Research In Motion WiFi Ruling Jeopardizes Company's Ability To Sell BlackBerrys

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RIM NOKIA WIFI RULING
From left, Thorsten Heins President and CEO of Research in Motion (RIM), Brian Bidulka and Grant Gardiner, attend the company's Annual General Meeting, Tuesday, July 10, 2012. RIM has lost a patent ruling that could force it to halt BlackBerry sales. (AP Photo/The Canadian Press, Dave Chidley) | AP

Research In Motion may have to halt sales of the BlackBerry after a Swedish arbitrator sided with Nokia and against the Canadian tech company in a WiFi patent dispute, Reuters reports.

According to Nokia, a Swedish arbitrator ruled this week that RIM is "in breach of contract and is not entitled to manufacture or sell WLAN products without first agreeing royalties with Nokia."

IDC analyst Francisco Jeronimo told Reuters the ruling "could have a significant financial impact to RIM, as all BlackBerry devices support WLAN."

The Canadian Press reports:

TORONTO — Research In Motion was buffeted Wednesday by news that Nokia Corp. has asked courts in several countries to uphold a Swedish arbitrator's ruling that could prevent RIM from using certain patented wireless technology.

The arbitrator ruled recently that RIM is in breach of the companies' agreement and should be blocked from making or selling products with WiFi communciations unless it pays royalties to Nokia for certain technology rights.

"In order to enforce the tribunal's ruling, we have now filed actions in the U.S., U.K. and Canada with the aim of ending RIM's breach of contract,'' Nokia spokesman Mark Durrant said in statement.

He said Nokia licensed some of its technology to the BlackBerry maker in 2003 and they revised their arrangement in 2008. He said RIM asked a Swedish arbitrator to rule on terms of the deal but Nokia fought back and prevailed.

A Research In Motion representative in Waterloo. Ont., said the company doesn't comment on litigation before the courts but noted the company's has an ``industry leading'' portfolio of intellectual property of its own.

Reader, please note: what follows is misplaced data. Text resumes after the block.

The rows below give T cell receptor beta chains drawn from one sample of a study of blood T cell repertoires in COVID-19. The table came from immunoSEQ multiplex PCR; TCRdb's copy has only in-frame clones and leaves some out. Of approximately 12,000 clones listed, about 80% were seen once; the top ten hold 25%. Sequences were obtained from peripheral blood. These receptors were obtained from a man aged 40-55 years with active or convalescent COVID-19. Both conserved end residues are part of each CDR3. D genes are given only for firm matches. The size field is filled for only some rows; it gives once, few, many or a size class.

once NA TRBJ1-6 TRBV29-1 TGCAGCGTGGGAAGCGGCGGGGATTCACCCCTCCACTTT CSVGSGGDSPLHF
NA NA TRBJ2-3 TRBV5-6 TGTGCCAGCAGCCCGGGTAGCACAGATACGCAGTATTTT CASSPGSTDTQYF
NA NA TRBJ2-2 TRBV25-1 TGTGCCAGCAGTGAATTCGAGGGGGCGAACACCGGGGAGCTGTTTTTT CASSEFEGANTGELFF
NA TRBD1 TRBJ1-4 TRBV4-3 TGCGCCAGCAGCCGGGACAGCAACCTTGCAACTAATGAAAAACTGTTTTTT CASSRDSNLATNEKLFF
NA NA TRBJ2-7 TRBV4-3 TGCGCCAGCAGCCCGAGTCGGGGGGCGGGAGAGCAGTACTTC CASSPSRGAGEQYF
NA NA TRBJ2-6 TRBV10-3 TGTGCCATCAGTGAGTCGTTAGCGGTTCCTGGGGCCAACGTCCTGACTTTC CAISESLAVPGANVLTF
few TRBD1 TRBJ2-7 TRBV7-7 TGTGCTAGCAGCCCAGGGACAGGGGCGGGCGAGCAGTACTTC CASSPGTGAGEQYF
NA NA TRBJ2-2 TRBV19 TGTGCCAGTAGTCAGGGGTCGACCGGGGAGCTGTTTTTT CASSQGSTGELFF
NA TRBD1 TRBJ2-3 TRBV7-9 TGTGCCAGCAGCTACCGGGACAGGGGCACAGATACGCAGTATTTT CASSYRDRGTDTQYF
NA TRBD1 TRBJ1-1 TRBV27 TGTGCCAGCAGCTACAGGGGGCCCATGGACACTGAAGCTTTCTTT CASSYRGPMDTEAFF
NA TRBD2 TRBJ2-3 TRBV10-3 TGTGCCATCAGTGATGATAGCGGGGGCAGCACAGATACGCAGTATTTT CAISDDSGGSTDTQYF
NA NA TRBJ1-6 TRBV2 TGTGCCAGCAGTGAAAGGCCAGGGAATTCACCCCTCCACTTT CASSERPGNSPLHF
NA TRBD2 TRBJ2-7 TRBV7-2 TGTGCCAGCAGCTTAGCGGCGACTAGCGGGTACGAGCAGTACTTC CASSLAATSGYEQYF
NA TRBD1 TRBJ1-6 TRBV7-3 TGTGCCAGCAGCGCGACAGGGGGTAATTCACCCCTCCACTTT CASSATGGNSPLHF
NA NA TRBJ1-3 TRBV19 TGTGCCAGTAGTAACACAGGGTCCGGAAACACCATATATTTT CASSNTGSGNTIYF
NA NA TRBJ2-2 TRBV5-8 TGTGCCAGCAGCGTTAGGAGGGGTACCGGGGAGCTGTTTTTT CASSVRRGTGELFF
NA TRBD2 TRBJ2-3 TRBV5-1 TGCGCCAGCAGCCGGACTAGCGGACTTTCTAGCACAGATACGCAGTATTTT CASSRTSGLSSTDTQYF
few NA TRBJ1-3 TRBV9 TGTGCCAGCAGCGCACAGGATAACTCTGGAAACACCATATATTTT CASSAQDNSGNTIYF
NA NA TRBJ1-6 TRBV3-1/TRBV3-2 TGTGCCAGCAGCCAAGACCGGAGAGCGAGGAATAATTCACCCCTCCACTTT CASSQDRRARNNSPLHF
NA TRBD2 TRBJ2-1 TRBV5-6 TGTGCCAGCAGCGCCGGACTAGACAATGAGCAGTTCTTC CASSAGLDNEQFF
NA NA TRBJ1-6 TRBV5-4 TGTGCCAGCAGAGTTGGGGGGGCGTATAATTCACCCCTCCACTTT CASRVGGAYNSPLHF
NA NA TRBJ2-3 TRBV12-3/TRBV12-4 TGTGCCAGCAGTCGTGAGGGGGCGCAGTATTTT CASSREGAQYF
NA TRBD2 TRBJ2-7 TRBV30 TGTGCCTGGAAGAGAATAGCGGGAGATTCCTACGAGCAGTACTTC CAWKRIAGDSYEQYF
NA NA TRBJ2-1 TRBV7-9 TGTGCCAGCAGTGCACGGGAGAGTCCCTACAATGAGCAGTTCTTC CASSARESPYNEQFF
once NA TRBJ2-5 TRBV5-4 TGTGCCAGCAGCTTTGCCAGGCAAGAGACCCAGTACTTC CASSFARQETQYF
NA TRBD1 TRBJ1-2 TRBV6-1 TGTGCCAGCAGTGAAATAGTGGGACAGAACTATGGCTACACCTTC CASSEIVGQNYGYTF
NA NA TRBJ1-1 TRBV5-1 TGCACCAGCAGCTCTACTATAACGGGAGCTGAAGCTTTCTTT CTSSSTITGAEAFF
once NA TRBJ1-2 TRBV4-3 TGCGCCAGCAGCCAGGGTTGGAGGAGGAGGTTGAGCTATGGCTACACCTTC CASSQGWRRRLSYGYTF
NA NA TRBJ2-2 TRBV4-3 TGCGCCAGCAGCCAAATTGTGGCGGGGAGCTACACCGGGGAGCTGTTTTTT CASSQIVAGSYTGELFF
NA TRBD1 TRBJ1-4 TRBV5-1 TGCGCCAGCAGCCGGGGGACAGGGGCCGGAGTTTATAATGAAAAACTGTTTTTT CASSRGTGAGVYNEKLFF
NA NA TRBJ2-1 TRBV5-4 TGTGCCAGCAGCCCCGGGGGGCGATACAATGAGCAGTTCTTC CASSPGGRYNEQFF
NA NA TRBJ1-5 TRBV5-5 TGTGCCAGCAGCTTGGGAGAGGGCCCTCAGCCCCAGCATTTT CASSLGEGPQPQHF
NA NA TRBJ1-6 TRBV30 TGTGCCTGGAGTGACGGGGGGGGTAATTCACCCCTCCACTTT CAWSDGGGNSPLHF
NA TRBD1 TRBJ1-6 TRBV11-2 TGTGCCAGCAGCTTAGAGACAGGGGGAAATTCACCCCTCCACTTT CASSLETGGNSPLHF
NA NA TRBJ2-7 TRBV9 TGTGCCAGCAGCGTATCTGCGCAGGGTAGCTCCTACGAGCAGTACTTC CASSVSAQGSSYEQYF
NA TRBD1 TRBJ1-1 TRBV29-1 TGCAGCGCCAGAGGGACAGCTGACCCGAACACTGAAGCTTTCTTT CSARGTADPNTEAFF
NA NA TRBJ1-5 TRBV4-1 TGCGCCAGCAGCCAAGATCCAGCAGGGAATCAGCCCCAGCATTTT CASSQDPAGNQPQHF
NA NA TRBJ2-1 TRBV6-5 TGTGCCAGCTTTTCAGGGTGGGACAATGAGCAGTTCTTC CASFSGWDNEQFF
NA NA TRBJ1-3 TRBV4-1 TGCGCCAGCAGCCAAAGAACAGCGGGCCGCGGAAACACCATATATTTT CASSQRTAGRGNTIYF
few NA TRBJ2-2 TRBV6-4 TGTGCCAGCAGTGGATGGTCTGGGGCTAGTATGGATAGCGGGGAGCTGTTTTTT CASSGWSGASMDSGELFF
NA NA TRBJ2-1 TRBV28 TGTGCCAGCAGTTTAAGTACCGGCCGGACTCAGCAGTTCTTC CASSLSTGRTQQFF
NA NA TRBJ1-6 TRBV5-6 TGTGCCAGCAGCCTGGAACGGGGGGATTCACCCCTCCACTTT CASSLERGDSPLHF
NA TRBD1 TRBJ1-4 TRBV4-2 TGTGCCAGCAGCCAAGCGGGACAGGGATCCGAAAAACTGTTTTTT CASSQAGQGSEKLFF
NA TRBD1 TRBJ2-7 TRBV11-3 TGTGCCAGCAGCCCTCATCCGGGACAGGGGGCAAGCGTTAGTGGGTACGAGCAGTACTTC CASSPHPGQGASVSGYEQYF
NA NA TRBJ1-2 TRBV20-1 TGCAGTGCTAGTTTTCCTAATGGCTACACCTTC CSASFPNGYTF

"RIM will respond to Nokia's petitions in due course,'' Nick Manning said in an email message.

Disputes over patents and intellectual property are common in the technology industry and Research In Motion has been an active participant _ sometimes prevailing in courts and sometimes paying heavily for technology rights.

The legal battles frequently take months, if not years, to run their full course but usual result in a negotiated settlement.

RIM has been under the spotlight as the media, analysts, investors and consumers watch to see if the pioneering smartphone company can beat back competition with its new generation of BlackBerry technology.

RIM's shares (TSX:RIM) dropped to as low as $10.15 in early trading Wednesday on the Toronto Stock Exchange but gained strength as the day progressed.

The shares were at $11.07 in Toronto with about an hour left in trading, up 37 cents from the Tuesday close.

RIM's stock has languished throughout most of 2012 due to lost market share and the slow introduction of the BlackBerry 10 operating system but recently traded as high as C$12.09 following relatively positive analyst estimates.

The dispute with Nokia, if unresolved, could affect how RIM's products work if Research In Motion attempts a technical workaround, or whether products using the Nokia technology can be marketed if the arbitrator's ruling is upheld.

If the two companies negotiate a deal, as many observers expect, the main impact would be on BlackBerry profit margins or prices.

The Associated Press reports that Peter Misek, an analyst at Jefferies in New York, says Nokia's filings suggest RIM will likely end up paying royalties of US$2 to US$5 per phone.

Nokia has filed a petition with a U.S. federal court for the Northern District of California, where the Finnish company has a U.S. headquarters, saying that Research In Motion continues to violate the arbitration award and breach the underlying agreement through sales of certain RIM products.

It noted that a Swedish arbitration tribunal, which held hearings in September on the matter, determined that RIM isn't entitled to "manufacture or sell'' products with the wireless local area network standards known as WLAN, 802.11, or Wi-Fi without agreeing with Nokia on a royalty.

Wi-Fi is designed for relatively short-range wireless communications, such as within a home, office or restaurant. It is only one of the features in BlackBerry products, which also provide other types of longer-range wireless communications through telecom networks around the world.

Research In Motion has been attempting to battle back from a dramatic loss of market share to rival products such as Apple's iPhones and devices using Google's Android operation system.

Stock analysts have been reviewing their estimates for RIM's stock price ahead of the launch of a new generation of BlackBerrys, scheduled for January. The company also releases its next financial report on Dec. 20, for the fiscal third quarter ending on Dec. 1.

RIM stock got a boost recently when two Canadian analysts increased their price targets for the shares to $15 and $17, respectively, based on their view that the market had undervalued the company.

The stock has given back much of the gain it has made since Nov. 20, when the shares closed in Toronto at $9.70. Their highest recent close came after nearly 12.6 million shares were traded on Nov. 22 and the stock ended the day at $12.

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